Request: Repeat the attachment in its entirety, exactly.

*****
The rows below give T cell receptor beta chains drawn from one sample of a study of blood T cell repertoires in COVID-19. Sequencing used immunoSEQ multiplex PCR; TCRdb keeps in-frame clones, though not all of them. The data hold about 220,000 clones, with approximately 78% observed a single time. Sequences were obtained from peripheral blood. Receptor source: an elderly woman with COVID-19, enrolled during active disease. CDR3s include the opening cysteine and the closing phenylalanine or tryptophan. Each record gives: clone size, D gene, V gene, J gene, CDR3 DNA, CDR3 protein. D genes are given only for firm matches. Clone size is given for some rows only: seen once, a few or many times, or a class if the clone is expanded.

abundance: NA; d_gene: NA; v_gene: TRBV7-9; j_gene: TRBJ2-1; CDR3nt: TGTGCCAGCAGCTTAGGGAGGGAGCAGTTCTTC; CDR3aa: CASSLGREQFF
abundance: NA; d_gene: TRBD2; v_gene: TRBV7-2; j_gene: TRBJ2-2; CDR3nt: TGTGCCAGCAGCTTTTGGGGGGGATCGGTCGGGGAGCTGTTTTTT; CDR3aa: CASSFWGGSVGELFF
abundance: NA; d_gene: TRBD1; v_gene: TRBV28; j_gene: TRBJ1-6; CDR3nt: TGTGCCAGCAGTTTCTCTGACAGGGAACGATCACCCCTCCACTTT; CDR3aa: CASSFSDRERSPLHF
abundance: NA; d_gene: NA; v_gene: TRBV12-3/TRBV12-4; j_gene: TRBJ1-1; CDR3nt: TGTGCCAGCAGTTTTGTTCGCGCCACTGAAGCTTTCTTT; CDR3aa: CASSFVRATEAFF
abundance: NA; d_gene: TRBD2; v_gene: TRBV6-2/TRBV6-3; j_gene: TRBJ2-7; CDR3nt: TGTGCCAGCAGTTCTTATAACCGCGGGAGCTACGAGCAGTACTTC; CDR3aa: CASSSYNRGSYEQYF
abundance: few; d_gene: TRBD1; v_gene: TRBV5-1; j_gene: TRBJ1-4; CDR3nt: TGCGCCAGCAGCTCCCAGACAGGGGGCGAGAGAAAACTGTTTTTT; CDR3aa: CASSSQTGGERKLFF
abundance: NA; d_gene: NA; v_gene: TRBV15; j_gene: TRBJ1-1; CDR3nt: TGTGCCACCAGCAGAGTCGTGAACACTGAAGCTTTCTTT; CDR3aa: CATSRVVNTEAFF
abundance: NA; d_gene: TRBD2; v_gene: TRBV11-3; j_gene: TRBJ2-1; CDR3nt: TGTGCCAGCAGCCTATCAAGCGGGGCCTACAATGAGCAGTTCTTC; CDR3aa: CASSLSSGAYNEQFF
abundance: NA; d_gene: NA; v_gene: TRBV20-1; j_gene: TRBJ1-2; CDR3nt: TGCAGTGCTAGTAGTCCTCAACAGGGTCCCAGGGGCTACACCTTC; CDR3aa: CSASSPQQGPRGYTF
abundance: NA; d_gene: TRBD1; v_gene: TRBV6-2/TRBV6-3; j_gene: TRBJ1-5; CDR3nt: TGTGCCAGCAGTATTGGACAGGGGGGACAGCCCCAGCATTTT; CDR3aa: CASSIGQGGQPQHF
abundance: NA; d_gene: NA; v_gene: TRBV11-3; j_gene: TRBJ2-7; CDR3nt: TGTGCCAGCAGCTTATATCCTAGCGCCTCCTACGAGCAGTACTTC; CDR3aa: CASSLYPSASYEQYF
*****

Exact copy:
The rows below give T cell receptor beta chains drawn from one sample of a study of blood T cell repertoires in COVID-19. Sequencing used immunoSEQ multiplex PCR; TCRdb keeps in-frame clones, though not all of them. The data hold about 220,000 clones, with approximately 78% observed a single time. Sequences were obtained from peripheral blood. Receptor source: an elderly woman with COVID-19, enrolled during active disease. CDR3s include the opening cysteine and the closing phenylalanine or tryptophan. Each record gives: clone size, D gene, V gene, J gene, CDR3 DNA, CDR3 protein. D genes are given only for firm matches. Clone size is given for some rows only: seen once, a few or many times, or a class if the clone is expanded.

abundance: NA; d_gene: NA; v_gene: TRBV7-9; j_gene: TRBJ2-1; CDR3nt: TGTGCCAGCAGCTTAGGGAGGGAGCAGTTCTTC; CDR3aa: CASSLGREQFF
abundance: NA; d_gene: TRBD2; v_gene: TRBV7-2; j_gene: TRBJ2-2; CDR3nt: TGTGCCAGCAGCTTTTGGGGGGGATCGGTCGGGGAGCTGTTTTTT; CDR3aa: CASSFWGGSVGELFF
abundance: NA; d_gene: TRBD1; v_gene: TRBV28; j_gene: TRBJ1-6; CDR3nt: TGTGCCAGCAGTTTCTCTGACAGGGAACGATCACCCCTCCACTTT; CDR3aa: CASSFSDRERSPLHF
abundance: NA; d_gene: NA; v_gene: TRBV12-3/TRBV12-4; j_gene: TRBJ1-1; CDR3nt: TGTGCCAGCAGTTTTGTTCGCGCCACTGAAGCTTTCTTT; CDR3aa: CASSFVRATEAFF
abundance: NA; d_gene: TRBD2; v_gene: TRBV6-2/TRBV6-3; j_gene: TRBJ2-7; CDR3nt: TGTGCCAGCAGTTCTTATAACCGCGGGAGCTACGAGCAGTACTTC; CDR3aa: CASSSYNRGSYEQYF
abundance: few; d_gene: TRBD1; v_gene: TRBV5-1; j_gene: TRBJ1-4; CDR3nt: TGCGCCAGCAGCTCCCAGACAGGGGGCGAGAGAAAACTGTTTTTT; CDR3aa: CASSSQTGGERKLFF
abundance: NA; d_gene: NA; v_gene: TRBV15; j_gene: TRBJ1-1; CDR3nt: TGTGCCACCAGCAGAGTCGTGAACACTGAAGCTTTCTTT; CDR3aa: CATSRVVNTEAFF
abundance: NA; d_gene: TRBD2; v_gene: TRBV11-3; j_gene: TRBJ2-1; CDR3nt: TGTGCCAGCAGCCTATCAAGCGGGGCCTACAATGAGCAGTTCTTC; CDR3aa: CASSLSSGAYNEQFF
abundance: NA; d_gene: NA; v_gene: TRBV20-1; j_gene: TRBJ1-2; CDR3nt: TGCAGTGCTAGTAGTCCTCAACAGGGTCCCAGGGGCTACACCTTC; CDR3aa: CSASSPQQGPRGYTF
abundance: NA; d_gene: TRBD1; v_gene: TRBV6-2/TRBV6-3; j_gene: TRBJ1-5; CDR3nt: TGTGCCAGCAGTATTGGACAGGGGGGACAGCCCCAGCATTTT; CDR3aa: CASSIGQGGQPQHF
abundance: NA; d_gene: NA; v_gene: TRBV11-3; j_gene: TRBJ2-7; CDR3nt: TGTGCCAGCAGCTTATATCCTAGCGCCTCCTACGAGCAGTACTTC; CDR3aa: CASSLYPSASYEQYF